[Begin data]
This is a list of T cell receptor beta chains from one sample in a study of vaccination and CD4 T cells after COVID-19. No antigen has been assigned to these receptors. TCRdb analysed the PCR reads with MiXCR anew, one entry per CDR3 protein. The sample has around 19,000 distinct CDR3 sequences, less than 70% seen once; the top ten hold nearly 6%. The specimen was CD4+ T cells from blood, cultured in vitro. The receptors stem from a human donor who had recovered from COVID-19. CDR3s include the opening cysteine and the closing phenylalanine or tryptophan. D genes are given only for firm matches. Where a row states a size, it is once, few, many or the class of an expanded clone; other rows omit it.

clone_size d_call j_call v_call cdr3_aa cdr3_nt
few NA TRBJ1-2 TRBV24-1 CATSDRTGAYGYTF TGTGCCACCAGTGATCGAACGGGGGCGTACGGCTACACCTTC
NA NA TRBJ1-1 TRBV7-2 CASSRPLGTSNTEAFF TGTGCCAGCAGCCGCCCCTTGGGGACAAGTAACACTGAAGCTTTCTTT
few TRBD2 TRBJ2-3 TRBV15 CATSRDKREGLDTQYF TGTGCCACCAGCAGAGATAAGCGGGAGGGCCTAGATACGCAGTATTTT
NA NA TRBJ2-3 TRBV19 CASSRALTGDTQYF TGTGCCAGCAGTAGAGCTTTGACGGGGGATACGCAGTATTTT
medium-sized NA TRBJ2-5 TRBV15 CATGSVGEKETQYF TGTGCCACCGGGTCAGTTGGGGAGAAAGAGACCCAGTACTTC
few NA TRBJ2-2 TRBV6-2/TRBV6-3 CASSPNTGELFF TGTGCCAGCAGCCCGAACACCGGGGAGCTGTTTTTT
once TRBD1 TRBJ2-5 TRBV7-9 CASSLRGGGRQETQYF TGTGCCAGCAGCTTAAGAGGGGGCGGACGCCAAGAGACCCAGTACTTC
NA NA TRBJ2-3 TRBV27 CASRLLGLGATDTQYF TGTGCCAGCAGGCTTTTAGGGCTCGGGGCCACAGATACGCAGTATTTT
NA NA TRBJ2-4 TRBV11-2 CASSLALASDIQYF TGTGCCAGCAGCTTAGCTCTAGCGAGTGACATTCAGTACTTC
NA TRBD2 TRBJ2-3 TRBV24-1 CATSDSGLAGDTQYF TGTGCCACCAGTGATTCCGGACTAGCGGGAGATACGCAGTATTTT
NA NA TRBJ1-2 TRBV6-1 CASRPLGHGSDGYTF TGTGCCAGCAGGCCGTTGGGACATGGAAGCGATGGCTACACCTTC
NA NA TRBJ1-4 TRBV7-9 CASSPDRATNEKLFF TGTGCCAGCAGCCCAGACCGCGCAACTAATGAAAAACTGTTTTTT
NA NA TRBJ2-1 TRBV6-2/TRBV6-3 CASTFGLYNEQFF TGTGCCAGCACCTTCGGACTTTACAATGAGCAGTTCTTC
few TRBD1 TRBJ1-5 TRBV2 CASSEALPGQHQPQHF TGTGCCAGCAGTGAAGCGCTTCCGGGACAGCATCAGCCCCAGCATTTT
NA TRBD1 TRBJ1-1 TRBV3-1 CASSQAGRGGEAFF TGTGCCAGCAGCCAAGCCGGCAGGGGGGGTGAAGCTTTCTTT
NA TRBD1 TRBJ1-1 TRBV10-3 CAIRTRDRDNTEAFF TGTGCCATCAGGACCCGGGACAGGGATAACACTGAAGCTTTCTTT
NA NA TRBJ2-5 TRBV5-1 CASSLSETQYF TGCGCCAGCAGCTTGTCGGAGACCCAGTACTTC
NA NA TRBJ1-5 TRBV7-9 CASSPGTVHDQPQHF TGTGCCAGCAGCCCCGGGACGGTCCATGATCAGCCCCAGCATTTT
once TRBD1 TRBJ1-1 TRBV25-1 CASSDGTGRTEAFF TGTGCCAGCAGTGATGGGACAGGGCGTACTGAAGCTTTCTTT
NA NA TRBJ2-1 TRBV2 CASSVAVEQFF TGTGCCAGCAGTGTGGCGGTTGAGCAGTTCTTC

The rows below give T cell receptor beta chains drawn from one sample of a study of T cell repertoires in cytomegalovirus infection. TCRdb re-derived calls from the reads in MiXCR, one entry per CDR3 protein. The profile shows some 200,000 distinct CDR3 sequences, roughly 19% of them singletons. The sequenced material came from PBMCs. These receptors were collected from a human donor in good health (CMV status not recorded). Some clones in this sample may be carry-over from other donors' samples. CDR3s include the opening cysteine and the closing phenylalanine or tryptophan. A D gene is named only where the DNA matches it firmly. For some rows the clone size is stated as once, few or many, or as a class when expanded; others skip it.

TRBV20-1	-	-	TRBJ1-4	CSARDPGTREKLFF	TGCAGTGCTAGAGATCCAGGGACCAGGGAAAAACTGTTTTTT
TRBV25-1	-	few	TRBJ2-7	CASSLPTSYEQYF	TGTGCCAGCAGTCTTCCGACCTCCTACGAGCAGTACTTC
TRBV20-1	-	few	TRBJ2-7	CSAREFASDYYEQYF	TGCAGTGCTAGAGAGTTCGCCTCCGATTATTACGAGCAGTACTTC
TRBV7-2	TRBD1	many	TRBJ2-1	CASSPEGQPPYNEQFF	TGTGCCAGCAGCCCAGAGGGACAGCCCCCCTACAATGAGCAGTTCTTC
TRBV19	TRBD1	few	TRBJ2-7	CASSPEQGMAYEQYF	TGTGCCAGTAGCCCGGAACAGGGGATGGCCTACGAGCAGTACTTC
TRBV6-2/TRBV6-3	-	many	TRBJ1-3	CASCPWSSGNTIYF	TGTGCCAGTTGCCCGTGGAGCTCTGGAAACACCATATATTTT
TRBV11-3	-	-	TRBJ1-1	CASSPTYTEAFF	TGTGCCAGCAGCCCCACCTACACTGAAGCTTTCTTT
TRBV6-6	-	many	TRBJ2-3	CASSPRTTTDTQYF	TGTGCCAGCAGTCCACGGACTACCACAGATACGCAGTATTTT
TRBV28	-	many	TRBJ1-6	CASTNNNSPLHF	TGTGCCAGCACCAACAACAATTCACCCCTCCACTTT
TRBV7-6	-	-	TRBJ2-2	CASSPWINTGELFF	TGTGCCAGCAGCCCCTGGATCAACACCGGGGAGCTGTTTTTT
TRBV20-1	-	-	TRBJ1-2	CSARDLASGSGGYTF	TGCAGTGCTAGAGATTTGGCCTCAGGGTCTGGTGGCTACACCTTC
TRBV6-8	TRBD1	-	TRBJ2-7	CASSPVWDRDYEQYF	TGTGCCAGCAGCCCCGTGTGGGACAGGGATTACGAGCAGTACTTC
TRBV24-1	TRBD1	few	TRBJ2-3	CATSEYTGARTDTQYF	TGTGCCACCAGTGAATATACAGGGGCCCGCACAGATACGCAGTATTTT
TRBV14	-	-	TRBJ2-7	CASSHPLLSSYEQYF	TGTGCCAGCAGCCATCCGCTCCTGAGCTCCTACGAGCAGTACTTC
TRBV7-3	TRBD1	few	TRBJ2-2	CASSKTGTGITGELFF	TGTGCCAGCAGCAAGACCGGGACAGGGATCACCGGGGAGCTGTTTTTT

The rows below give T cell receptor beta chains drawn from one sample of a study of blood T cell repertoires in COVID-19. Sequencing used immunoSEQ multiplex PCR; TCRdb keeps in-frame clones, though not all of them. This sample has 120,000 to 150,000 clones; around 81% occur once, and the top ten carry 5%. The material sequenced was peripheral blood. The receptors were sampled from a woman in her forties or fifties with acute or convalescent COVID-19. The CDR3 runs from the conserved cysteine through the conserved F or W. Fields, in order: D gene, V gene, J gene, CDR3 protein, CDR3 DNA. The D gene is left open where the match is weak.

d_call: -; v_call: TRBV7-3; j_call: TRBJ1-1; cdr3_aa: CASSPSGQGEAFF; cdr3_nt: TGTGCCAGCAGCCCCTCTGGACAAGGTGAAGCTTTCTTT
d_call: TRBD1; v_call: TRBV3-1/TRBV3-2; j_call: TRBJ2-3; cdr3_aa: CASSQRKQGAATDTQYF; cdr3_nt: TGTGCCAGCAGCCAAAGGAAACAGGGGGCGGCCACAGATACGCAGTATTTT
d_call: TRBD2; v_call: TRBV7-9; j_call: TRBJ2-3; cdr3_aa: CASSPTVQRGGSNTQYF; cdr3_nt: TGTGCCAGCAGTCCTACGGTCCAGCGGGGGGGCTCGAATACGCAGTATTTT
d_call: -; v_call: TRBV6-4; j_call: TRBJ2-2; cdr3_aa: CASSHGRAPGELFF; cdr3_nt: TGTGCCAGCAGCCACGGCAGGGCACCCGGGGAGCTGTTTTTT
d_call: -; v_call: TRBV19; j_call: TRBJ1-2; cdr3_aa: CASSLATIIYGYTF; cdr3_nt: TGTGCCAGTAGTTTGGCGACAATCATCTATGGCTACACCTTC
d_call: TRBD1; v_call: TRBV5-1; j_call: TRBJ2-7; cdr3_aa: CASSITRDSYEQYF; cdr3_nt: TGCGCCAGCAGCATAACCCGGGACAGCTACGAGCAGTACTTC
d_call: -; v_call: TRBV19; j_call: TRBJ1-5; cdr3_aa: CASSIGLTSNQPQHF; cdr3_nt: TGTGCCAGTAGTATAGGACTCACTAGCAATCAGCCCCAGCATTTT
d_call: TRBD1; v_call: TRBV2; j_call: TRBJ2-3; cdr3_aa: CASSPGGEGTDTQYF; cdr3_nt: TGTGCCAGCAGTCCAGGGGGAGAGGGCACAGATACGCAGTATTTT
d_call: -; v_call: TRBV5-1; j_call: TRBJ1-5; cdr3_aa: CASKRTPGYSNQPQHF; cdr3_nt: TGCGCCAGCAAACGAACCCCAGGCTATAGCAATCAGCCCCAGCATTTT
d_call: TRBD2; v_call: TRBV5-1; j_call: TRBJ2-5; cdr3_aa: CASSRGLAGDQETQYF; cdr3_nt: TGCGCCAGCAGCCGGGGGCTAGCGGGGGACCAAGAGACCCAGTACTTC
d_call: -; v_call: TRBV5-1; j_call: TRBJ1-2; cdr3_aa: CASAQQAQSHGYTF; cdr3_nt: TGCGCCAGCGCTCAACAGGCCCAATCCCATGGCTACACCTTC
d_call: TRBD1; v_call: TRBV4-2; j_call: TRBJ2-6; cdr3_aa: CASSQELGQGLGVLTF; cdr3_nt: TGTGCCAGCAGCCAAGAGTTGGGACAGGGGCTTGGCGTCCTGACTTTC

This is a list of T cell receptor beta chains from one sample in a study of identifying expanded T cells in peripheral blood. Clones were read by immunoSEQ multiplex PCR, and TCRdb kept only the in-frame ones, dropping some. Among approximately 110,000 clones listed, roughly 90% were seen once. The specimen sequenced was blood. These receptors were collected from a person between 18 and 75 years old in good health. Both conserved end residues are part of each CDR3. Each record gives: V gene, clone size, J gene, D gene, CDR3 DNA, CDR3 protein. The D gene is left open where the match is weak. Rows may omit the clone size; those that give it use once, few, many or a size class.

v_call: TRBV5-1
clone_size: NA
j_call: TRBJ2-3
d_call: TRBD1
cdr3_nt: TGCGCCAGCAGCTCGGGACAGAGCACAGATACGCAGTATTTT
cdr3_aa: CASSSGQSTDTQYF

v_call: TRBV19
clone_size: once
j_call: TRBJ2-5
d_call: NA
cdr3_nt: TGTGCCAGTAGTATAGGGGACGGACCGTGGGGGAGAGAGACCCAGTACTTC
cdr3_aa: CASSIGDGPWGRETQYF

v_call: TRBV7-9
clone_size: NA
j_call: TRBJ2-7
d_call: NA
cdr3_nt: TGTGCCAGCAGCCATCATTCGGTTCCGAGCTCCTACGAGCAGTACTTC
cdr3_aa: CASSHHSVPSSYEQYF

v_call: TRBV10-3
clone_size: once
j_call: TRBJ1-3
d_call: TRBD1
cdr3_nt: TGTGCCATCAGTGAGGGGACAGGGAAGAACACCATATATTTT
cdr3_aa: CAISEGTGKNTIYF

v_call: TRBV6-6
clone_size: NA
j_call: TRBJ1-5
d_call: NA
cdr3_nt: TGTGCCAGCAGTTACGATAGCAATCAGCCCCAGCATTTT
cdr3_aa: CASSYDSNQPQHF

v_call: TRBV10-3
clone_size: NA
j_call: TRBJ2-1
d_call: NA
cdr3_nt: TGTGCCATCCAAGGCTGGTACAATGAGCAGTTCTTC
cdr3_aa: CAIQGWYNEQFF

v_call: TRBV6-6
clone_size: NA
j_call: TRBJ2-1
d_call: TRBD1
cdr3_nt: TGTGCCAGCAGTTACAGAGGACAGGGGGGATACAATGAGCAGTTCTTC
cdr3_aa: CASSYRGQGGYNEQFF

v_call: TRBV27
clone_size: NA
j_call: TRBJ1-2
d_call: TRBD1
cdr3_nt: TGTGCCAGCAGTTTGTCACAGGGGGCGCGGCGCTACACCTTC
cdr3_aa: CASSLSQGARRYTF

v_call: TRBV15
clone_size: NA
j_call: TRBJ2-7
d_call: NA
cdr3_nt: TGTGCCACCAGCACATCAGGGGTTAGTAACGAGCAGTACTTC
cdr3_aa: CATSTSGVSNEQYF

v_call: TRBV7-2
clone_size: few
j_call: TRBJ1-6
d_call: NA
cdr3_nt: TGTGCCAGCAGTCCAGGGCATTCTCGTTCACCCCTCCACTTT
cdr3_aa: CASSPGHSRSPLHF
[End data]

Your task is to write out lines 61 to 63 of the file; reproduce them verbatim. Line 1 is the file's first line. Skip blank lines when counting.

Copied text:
j_call: TRBJ2-5
d_call: NA
cdr3_nt: TGTGCCAGTAGTATAGGGGACGGACCGTGGGGGAGAGAGACCCAGTACTTC